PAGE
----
There are moments in this collection that don’t seem literary at all, or even useful. For example, “warehouse type of buildings”, “frankly at all possible / Is just / Basically /,” “investment deally thing”, or my favorite, “sure make sure”. The academy, as a general rule, frowns upon phrases like “sure make sure”. And that’s one of the things I find remarkable and endearing about this voice.

Flak is not like John Ashbury, dressing inaccessible passages with common language so they’ll look accessible. Flak unpacks himself at every line, it’s just the unpacking involves all this weird stuff spread out on your counter and you’re thinking about Eddie Murphy and chlamydia and F. Scott Fitzgerald and Billy Corgan and like it or not, you’ve just been Flak-ed. He’ll be wasting words left and right, and then he’ll drop something crystal clear yet unlike crystal it doesn’t break when it hits the wall.

Don’t take my advice. And don’t take Flak’s advice, whatever you do. Everybody that talks about this book, and even the book itself, says STAY AWAY. Don’t you dare join the cult of I Am Sorry For Everything In The Whole Entire Universe.

Visit Gold Wake Press, buy Flak’s book because you can’t help it and read the grand first poem of his collection.
-Tim Staley
Las Cruces, NM

Read more "POETRY REVIEW: I’m Sorry For Everything In The Whole Entire Universe by Kyle Flak"


Review of Once In a Lifetime, a poetry collection by F. Richard Thomas

ISBN: 978-0-9608802-0-1

published by Years Press

6×9   97 pages

cover design: Helen Stork


Beginning with the cover I felt the personality and humanity of Dick Thomas. Standing by his young wife, a baby slung on his hip, her arms wrapped around a second child, we see them young, burly and confident standing in front of a log cabin they have built themselves. In the poem Brown County, Indiana, Thomas makes his most poignant point considering how unfamiliar these shining young people would be with the frailties and complications of aging that the poet and his wife, Sherry, now face well into the second half-century of their lives and marriage. And we learn what these optimistic youth managed to hold on to all these years later as they shore up the autumn of their existence. It is mature writing, a mature subject, told with poignancy, humor and self-awareness – a good example of how we all can face our futures.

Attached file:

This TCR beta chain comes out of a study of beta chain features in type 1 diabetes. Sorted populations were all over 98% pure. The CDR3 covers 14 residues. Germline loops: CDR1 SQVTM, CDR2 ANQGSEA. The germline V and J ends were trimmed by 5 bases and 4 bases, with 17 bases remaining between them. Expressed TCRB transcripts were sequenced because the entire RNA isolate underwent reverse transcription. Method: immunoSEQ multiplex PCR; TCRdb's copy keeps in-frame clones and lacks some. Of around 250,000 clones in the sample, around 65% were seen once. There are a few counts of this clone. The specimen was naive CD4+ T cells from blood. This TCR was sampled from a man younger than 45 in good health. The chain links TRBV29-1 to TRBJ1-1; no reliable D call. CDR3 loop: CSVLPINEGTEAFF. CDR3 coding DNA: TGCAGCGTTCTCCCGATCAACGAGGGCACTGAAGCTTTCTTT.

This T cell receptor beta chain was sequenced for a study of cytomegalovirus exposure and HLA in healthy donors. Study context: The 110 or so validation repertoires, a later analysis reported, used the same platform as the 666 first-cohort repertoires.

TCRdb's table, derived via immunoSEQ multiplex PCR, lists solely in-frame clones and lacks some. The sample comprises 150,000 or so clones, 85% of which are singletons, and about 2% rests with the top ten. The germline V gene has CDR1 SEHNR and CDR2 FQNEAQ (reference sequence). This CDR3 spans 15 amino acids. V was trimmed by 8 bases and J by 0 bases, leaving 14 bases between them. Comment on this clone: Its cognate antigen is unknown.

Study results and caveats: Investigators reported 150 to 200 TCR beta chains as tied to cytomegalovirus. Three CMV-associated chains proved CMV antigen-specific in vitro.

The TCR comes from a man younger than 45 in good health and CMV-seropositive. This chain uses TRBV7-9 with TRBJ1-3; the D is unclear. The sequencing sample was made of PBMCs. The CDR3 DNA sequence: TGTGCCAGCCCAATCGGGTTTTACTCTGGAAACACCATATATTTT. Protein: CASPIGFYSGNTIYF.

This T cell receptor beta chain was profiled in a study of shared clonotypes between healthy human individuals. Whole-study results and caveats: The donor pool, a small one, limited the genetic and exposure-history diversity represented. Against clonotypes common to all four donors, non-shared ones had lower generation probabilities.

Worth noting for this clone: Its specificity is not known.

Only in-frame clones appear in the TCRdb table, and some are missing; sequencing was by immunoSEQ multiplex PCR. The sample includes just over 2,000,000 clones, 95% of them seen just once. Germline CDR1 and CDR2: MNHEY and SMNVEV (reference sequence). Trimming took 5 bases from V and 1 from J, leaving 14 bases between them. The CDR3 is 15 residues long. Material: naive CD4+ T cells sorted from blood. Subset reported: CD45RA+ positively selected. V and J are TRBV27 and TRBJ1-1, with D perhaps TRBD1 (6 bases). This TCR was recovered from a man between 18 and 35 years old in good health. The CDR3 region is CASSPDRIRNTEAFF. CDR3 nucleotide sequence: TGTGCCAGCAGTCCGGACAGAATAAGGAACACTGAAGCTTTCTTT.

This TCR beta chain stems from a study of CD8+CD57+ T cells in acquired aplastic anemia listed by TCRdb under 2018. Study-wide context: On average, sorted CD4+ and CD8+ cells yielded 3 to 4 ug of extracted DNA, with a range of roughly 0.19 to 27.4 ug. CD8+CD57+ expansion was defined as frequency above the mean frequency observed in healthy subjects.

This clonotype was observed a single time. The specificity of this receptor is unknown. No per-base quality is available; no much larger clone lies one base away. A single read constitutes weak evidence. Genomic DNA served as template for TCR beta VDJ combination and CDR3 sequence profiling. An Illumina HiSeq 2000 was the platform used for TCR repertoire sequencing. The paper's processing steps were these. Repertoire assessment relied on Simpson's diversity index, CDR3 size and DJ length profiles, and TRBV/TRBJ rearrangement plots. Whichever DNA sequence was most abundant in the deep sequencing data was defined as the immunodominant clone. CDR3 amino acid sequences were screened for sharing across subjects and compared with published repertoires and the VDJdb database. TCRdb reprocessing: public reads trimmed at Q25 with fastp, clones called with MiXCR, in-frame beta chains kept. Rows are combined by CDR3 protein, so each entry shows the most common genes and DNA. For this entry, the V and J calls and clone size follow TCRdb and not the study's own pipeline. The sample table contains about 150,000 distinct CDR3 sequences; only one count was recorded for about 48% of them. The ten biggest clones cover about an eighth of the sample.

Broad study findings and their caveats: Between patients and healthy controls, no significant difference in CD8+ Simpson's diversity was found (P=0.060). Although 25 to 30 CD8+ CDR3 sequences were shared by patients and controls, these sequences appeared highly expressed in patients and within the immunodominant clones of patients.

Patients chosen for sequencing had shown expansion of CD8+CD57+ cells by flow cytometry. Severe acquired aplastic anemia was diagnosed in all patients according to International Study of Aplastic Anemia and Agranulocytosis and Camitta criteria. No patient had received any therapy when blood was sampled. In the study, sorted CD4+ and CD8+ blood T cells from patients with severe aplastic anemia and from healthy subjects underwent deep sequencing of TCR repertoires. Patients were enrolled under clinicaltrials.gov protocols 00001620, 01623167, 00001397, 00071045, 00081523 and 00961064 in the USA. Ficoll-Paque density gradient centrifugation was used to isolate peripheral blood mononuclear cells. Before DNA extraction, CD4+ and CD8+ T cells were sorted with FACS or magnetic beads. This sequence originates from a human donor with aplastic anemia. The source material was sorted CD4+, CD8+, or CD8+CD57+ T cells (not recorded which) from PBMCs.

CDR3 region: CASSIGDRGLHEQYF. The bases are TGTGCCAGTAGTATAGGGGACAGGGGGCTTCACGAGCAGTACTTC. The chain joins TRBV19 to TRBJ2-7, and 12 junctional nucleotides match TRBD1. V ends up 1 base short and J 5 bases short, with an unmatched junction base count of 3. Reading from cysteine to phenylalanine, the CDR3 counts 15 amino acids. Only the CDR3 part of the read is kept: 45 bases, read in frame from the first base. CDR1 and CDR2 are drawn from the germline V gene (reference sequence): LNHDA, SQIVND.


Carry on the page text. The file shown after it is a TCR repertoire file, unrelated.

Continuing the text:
I Walked the Dog Today

but this time

we took a new route

and met a new dog


It was a

once in a lifetime



Dick Thomas calls himself a student of the alchemy of words and I see it so clearly with a Beatlick Joe enjoyment in the poem Logophilia: My callipygian septuagenarian. And elsewhere such enjoyable words as beef-witted, gargonized, slubberdegullion.

The reader learns who the poet is as an individual in personal poems: Chemistry, Naming the Trees in New Mexico, My Desk, in clever ways, with a knack. You can’t accuse the writer of being hackneyed.

This is a great book to read in the bed, on the deck, someplace quiet, because these poems will elicit your own memories and truths, struggles. It is told as the author says in his own final poem:

A Language

that falls in a lovely curve

from the lip of creation.

Review by Beatlick Pamela Hirst who can be reached at publishingpamela@yahoo.com. Pamela Hirst runs the  Beatlick Press at beatlick.com.



Read more "REVIEW: ONCE IN A LIFETIME – F. Richard Thomas"